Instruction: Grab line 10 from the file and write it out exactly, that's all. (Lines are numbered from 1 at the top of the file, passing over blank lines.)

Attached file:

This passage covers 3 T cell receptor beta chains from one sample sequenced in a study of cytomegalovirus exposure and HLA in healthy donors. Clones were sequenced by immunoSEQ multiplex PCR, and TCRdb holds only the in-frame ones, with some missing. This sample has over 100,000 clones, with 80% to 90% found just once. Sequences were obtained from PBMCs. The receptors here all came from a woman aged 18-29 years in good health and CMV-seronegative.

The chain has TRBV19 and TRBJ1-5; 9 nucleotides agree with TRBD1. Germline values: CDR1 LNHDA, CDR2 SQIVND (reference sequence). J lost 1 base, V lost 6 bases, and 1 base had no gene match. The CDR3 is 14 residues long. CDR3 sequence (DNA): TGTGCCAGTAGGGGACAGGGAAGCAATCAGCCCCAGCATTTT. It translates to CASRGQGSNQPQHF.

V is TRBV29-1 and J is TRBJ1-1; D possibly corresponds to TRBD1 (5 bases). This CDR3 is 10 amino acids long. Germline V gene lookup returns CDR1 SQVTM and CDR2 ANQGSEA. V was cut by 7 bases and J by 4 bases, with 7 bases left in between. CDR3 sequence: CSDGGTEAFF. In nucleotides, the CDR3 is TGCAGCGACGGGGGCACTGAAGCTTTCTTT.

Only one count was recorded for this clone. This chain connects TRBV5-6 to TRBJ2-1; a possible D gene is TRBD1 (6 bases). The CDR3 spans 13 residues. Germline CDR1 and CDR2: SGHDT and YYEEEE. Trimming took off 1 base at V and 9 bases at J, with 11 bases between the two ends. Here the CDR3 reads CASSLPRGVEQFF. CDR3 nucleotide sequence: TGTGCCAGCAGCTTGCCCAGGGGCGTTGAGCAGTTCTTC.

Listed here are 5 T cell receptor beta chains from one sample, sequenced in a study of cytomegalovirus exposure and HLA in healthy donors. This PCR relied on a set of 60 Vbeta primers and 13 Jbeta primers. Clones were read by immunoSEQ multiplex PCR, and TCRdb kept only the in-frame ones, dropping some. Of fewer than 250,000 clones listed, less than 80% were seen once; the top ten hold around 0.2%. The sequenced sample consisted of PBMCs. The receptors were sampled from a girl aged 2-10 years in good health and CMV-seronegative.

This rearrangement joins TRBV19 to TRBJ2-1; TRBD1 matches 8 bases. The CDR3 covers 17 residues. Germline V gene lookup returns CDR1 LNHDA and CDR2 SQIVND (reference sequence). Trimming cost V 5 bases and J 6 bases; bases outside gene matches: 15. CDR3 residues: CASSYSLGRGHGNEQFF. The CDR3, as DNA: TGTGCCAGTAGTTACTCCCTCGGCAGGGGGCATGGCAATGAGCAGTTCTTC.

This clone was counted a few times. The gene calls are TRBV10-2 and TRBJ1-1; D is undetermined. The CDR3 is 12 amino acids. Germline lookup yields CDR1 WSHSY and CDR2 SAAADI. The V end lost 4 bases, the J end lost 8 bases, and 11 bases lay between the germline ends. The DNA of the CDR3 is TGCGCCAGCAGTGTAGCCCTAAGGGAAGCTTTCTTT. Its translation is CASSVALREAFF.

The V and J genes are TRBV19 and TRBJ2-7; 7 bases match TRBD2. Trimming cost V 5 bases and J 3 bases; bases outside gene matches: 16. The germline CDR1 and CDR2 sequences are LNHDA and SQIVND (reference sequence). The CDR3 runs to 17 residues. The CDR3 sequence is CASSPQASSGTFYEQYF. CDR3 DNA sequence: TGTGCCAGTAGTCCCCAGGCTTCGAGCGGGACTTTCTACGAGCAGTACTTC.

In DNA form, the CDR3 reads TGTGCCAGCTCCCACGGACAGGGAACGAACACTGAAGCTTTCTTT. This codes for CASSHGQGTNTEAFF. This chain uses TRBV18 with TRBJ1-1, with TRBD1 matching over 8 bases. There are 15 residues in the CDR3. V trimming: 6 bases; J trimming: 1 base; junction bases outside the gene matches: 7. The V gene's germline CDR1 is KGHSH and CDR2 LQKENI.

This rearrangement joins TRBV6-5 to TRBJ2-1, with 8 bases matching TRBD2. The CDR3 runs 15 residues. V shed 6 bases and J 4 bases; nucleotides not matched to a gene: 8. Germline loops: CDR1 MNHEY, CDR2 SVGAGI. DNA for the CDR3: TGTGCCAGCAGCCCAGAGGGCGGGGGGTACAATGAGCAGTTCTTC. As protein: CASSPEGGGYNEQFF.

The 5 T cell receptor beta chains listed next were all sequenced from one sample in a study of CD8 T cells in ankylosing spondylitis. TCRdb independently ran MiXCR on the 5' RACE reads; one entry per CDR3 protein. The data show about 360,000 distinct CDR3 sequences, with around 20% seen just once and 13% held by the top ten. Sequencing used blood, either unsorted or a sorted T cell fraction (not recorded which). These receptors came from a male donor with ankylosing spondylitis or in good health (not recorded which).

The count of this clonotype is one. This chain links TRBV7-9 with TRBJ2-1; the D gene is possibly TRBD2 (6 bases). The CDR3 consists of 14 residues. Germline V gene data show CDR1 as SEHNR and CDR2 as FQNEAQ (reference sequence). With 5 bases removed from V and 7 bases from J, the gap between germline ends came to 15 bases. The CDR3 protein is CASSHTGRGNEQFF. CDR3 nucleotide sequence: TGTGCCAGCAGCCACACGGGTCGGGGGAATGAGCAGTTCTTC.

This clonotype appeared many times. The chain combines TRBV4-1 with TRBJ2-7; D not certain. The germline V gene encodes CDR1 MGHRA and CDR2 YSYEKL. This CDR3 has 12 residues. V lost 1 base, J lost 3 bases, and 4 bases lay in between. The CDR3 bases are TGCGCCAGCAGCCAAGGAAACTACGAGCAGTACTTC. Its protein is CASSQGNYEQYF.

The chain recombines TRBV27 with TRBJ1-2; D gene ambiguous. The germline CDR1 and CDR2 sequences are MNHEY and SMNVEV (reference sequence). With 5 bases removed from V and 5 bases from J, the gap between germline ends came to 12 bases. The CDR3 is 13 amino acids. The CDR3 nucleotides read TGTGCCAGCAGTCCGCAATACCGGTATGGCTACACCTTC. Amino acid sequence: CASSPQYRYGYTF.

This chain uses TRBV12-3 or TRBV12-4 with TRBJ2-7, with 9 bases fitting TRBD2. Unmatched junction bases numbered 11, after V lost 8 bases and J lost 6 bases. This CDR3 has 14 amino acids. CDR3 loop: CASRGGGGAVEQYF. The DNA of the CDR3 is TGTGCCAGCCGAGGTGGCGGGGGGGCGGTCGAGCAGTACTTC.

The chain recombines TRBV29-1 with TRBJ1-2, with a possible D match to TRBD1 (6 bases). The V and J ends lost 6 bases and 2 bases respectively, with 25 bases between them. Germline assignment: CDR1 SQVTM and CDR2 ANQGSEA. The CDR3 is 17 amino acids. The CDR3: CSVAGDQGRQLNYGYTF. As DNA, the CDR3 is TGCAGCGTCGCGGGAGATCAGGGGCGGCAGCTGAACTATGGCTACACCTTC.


This rearrangement joins TRBV6-5 to TRBJ2-1, with 8 bases matching TRBD2. The CDR3 runs 15 residues. V shed 6 bases and J 4 bases; nucleotides not matched to a gene: 8. Germline loops: CDR1 MNHEY, CDR2 SVGAGI. DNA for the CDR3: TGTGCCAGCAGCCCAGAGGGCGGGGGGTACAATGAGCAGTTCTTC. As protein: CASSPEGGGYNEQFF.